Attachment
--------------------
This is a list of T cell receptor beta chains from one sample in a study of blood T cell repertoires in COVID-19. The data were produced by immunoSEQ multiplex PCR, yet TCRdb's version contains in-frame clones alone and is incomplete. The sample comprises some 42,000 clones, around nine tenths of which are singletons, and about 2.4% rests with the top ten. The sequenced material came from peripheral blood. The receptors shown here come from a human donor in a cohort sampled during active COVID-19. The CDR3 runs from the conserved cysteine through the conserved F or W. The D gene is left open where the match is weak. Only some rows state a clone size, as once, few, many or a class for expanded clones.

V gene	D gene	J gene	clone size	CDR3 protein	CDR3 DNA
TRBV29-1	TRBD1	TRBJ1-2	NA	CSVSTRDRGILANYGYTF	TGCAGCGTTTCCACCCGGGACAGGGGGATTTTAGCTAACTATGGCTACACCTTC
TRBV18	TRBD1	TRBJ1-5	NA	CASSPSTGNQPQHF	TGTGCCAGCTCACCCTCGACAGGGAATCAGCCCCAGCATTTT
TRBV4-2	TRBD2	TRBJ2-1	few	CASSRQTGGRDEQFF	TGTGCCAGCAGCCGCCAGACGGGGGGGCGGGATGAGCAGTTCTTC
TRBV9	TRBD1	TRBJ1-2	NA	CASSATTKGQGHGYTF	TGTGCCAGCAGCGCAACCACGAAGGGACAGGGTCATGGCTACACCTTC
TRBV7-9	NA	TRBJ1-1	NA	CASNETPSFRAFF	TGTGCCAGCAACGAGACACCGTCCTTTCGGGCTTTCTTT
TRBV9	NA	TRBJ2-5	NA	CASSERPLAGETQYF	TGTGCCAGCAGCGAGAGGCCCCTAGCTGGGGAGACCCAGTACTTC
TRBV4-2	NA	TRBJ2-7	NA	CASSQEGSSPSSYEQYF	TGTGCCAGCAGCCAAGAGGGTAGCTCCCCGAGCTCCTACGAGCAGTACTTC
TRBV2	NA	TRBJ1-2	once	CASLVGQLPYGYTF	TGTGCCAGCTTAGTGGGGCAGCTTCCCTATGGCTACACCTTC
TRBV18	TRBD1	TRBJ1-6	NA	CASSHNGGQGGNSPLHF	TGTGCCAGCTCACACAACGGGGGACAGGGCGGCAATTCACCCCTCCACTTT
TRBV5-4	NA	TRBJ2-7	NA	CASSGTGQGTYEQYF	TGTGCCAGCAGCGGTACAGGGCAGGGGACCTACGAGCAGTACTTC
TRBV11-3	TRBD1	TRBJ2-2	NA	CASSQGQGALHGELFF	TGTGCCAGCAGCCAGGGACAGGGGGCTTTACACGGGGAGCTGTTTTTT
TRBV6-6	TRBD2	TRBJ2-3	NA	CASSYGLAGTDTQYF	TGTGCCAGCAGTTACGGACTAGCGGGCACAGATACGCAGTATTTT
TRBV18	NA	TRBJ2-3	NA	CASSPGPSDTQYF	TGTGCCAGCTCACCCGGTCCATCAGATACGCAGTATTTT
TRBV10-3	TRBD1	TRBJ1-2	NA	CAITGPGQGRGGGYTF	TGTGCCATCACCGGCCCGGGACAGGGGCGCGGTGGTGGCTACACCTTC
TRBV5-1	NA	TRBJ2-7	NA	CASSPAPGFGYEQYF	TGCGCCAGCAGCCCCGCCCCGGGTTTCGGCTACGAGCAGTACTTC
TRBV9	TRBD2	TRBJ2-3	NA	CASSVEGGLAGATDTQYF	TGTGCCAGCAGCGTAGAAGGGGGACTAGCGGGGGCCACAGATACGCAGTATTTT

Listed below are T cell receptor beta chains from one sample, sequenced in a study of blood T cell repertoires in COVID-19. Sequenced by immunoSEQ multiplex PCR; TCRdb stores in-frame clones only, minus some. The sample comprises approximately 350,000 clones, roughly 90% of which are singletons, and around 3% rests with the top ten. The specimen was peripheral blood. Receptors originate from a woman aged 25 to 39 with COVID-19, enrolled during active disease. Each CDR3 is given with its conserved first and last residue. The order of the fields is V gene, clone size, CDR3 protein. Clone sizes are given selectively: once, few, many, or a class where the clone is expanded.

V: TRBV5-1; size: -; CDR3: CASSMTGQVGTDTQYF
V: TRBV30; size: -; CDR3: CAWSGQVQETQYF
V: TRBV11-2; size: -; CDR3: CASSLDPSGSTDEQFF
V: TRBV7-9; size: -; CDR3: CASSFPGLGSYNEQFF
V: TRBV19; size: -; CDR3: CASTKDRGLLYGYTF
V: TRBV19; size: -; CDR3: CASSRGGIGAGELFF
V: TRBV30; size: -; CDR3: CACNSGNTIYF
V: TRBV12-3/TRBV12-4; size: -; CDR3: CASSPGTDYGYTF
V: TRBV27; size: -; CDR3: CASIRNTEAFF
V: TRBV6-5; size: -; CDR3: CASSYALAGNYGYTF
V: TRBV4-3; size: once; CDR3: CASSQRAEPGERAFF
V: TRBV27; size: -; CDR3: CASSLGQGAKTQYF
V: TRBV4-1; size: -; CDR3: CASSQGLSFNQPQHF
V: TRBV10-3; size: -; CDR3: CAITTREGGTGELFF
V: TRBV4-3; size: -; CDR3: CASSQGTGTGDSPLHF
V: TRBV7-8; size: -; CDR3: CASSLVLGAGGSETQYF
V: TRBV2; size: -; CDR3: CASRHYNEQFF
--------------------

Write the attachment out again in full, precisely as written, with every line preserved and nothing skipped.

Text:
This is a list of T cell receptor beta chains from one sample in a study of blood T cell repertoires in COVID-19. The data were produced by immunoSEQ multiplex PCR, yet TCRdb's version contains in-frame clones alone and is incomplete. The sample comprises some 42,000 clones, around nine tenths of which are singletons, and about 2.4% rests with the top ten. The sequenced material came from peripheral blood. The receptors shown here come from a human donor in a cohort sampled during active COVID-19. The CDR3 runs from the conserved cysteine through the conserved F or W. The D gene is left open where the match is weak. Only some rows state a clone size, as once, few, many or a class for expanded clones.

V gene	D gene	J gene	clone size	CDR3 protein	CDR3 DNA
TRBV29-1	TRBD1	TRBJ1-2	NA	CSVSTRDRGILANYGYTF	TGCAGCGTTTCCACCCGGGACAGGGGGATTTTAGCTAACTATGGCTACACCTTC
TRBV18	TRBD1	TRBJ1-5	NA	CASSPSTGNQPQHF	TGTGCCAGCTCACCCTCGACAGGGAATCAGCCCCAGCATTTT
TRBV4-2	TRBD2	TRBJ2-1	few	CASSRQTGGRDEQFF	TGTGCCAGCAGCCGCCAGACGGGGGGGCGGGATGAGCAGTTCTTC
TRBV9	TRBD1	TRBJ1-2	NA	CASSATTKGQGHGYTF	TGTGCCAGCAGCGCAACCACGAAGGGACAGGGTCATGGCTACACCTTC
TRBV7-9	NA	TRBJ1-1	NA	CASNETPSFRAFF	TGTGCCAGCAACGAGACACCGTCCTTTCGGGCTTTCTTT
TRBV9	NA	TRBJ2-5	NA	CASSERPLAGETQYF	TGTGCCAGCAGCGAGAGGCCCCTAGCTGGGGAGACCCAGTACTTC
TRBV4-2	NA	TRBJ2-7	NA	CASSQEGSSPSSYEQYF	TGTGCCAGCAGCCAAGAGGGTAGCTCCCCGAGCTCCTACGAGCAGTACTTC
TRBV2	NA	TRBJ1-2	once	CASLVGQLPYGYTF	TGTGCCAGCTTAGTGGGGCAGCTTCCCTATGGCTACACCTTC
TRBV18	TRBD1	TRBJ1-6	NA	CASSHNGGQGGNSPLHF	TGTGCCAGCTCACACAACGGGGGACAGGGCGGCAATTCACCCCTCCACTTT
TRBV5-4	NA	TRBJ2-7	NA	CASSGTGQGTYEQYF	TGTGCCAGCAGCGGTACAGGGCAGGGGACCTACGAGCAGTACTTC
TRBV11-3	TRBD1	TRBJ2-2	NA	CASSQGQGALHGELFF	TGTGCCAGCAGCCAGGGACAGGGGGCTTTACACGGGGAGCTGTTTTTT
TRBV6-6	TRBD2	TRBJ2-3	NA	CASSYGLAGTDTQYF	TGTGCCAGCAGTTACGGACTAGCGGGCACAGATACGCAGTATTTT
TRBV18	NA	TRBJ2-3	NA	CASSPGPSDTQYF	TGTGCCAGCTCACCCGGTCCATCAGATACGCAGTATTTT
TRBV10-3	TRBD1	TRBJ1-2	NA	CAITGPGQGRGGGYTF	TGTGCCATCACCGGCCCGGGACAGGGGCGCGGTGGTGGCTACACCTTC
TRBV5-1	NA	TRBJ2-7	NA	CASSPAPGFGYEQYF	TGCGCCAGCAGCCCCGCCCCGGGTTTCGGCTACGAGCAGTACTTC
TRBV9	TRBD2	TRBJ2-3	NA	CASSVEGGLAGATDTQYF	TGTGCCAGCAGCGTAGAAGGGGGACTAGCGGGGGCCACAGATACGCAGTATTTT

Listed below are T cell receptor beta chains from one sample, sequenced in a study of blood T cell repertoires in COVID-19. Sequenced by immunoSEQ multiplex PCR; TCRdb stores in-frame clones only, minus some. The sample comprises approximately 350,000 clones, roughly 90% of which are singletons, and around 3% rests with the top ten. The specimen was peripheral blood. Receptors originate from a woman aged 25 to 39 with COVID-19, enrolled during active disease. Each CDR3 is given with its conserved first and last residue. The order of the fields is V gene, clone size, CDR3 protein. Clone sizes are given selectively: once, few, many, or a class where the clone is expanded.

V: TRBV5-1; size: -; CDR3: CASSMTGQVGTDTQYF
V: TRBV30; size: -; CDR3: CAWSGQVQETQYF
V: TRBV11-2; size: -; CDR3: CASSLDPSGSTDEQFF
V: TRBV7-9; size: -; CDR3: CASSFPGLGSYNEQFF
V: TRBV19; size: -; CDR3: CASTKDRGLLYGYTF
V: TRBV19; size: -; CDR3: CASSRGGIGAGELFF
V: TRBV30; size: -; CDR3: CACNSGNTIYF
V: TRBV12-3/TRBV12-4; size: -; CDR3: CASSPGTDYGYTF
V: TRBV27; size: -; CDR3: CASIRNTEAFF
V: TRBV6-5; size: -; CDR3: CASSYALAGNYGYTF
V: TRBV4-3; size: once; CDR3: CASSQRAEPGERAFF
V: TRBV27; size: -; CDR3: CASSLGQGAKTQYF
V: TRBV4-1; size: -; CDR3: CASSQGLSFNQPQHF
V: TRBV10-3; size: -; CDR3: CAITTREGGTGELFF
V: TRBV4-3; size: -; CDR3: CASSQGTGTGDSPLHF
V: TRBV7-8; size: -; CDR3: CASSLVLGAGGSETQYF
V: TRBV2; size: -; CDR3: CASRHYNEQFF